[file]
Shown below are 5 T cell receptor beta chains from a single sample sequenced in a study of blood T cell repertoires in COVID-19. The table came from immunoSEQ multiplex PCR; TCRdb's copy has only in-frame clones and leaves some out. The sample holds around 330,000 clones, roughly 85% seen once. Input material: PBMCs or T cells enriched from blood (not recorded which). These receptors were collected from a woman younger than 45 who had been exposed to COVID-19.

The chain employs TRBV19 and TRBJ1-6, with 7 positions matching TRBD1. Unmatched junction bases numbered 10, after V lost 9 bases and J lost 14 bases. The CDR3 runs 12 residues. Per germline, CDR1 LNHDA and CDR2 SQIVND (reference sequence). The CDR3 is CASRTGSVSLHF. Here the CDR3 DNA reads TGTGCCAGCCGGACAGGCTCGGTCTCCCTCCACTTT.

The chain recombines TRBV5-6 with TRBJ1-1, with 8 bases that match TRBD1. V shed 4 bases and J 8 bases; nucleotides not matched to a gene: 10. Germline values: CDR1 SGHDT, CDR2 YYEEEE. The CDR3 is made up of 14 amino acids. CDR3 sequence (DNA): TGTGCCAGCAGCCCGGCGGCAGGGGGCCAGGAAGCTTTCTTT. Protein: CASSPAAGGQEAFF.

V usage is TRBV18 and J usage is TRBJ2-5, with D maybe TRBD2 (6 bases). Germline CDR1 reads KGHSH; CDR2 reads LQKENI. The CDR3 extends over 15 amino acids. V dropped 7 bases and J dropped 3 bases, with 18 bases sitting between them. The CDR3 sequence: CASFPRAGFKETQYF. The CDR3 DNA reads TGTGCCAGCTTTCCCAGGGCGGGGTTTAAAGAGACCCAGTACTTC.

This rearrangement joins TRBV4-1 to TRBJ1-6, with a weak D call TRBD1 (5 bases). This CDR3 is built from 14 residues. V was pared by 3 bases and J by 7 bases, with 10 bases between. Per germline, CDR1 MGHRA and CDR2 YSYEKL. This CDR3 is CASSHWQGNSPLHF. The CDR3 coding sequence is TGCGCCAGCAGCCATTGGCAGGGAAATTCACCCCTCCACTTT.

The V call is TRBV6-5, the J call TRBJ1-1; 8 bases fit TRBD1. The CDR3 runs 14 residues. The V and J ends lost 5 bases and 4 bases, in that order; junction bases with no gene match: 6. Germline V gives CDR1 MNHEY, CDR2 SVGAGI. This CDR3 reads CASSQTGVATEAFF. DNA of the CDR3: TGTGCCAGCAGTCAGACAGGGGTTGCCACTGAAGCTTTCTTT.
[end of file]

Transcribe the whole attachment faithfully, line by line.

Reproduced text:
Shown below are 5 T cell receptor beta chains from a single sample sequenced in a study of blood T cell repertoires in COVID-19. The table came from immunoSEQ multiplex PCR; TCRdb's copy has only in-frame clones and leaves some out. The sample holds around 330,000 clones, roughly 85% seen once. Input material: PBMCs or T cells enriched from blood (not recorded which). These receptors were collected from a woman younger than 45 who had been exposed to COVID-19.

The chain employs TRBV19 and TRBJ1-6, with 7 positions matching TRBD1. Unmatched junction bases numbered 10, after V lost 9 bases and J lost 14 bases. The CDR3 runs 12 residues. Per germline, CDR1 LNHDA and CDR2 SQIVND (reference sequence). The CDR3 is CASRTGSVSLHF. Here the CDR3 DNA reads TGTGCCAGCCGGACAGGCTCGGTCTCCCTCCACTTT.

The chain recombines TRBV5-6 with TRBJ1-1, with 8 bases that match TRBD1. V shed 4 bases and J 8 bases; nucleotides not matched to a gene: 10. Germline values: CDR1 SGHDT, CDR2 YYEEEE. The CDR3 is made up of 14 amino acids. CDR3 sequence (DNA): TGTGCCAGCAGCCCGGCGGCAGGGGGCCAGGAAGCTTTCTTT. Protein: CASSPAAGGQEAFF.

V usage is TRBV18 and J usage is TRBJ2-5, with D maybe TRBD2 (6 bases). Germline CDR1 reads KGHSH; CDR2 reads LQKENI. The CDR3 extends over 15 amino acids. V dropped 7 bases and J dropped 3 bases, with 18 bases sitting between them. The CDR3 sequence: CASFPRAGFKETQYF. The CDR3 DNA reads TGTGCCAGCTTTCCCAGGGCGGGGTTTAAAGAGACCCAGTACTTC.

This rearrangement joins TRBV4-1 to TRBJ1-6, with a weak D call TRBD1 (5 bases). This CDR3 is built from 14 residues. V was pared by 3 bases and J by 7 bases, with 10 bases between. Per germline, CDR1 MGHRA and CDR2 YSYEKL. This CDR3 is CASSHWQGNSPLHF. The CDR3 coding sequence is TGCGCCAGCAGCCATTGGCAGGGAAATTCACCCCTCCACTTT.

The V call is TRBV6-5, the J call TRBJ1-1; 8 bases fit TRBD1. The CDR3 runs 14 residues. The V and J ends lost 5 bases and 4 bases, in that order; junction bases with no gene match: 6. Germline V gives CDR1 MNHEY, CDR2 SVGAGI. This CDR3 reads CASSQTGVATEAFF. DNA of the CDR3: TGTGCCAGCAGTCAGACAGGGGTTGCCACTGAAGCTTTCTTT.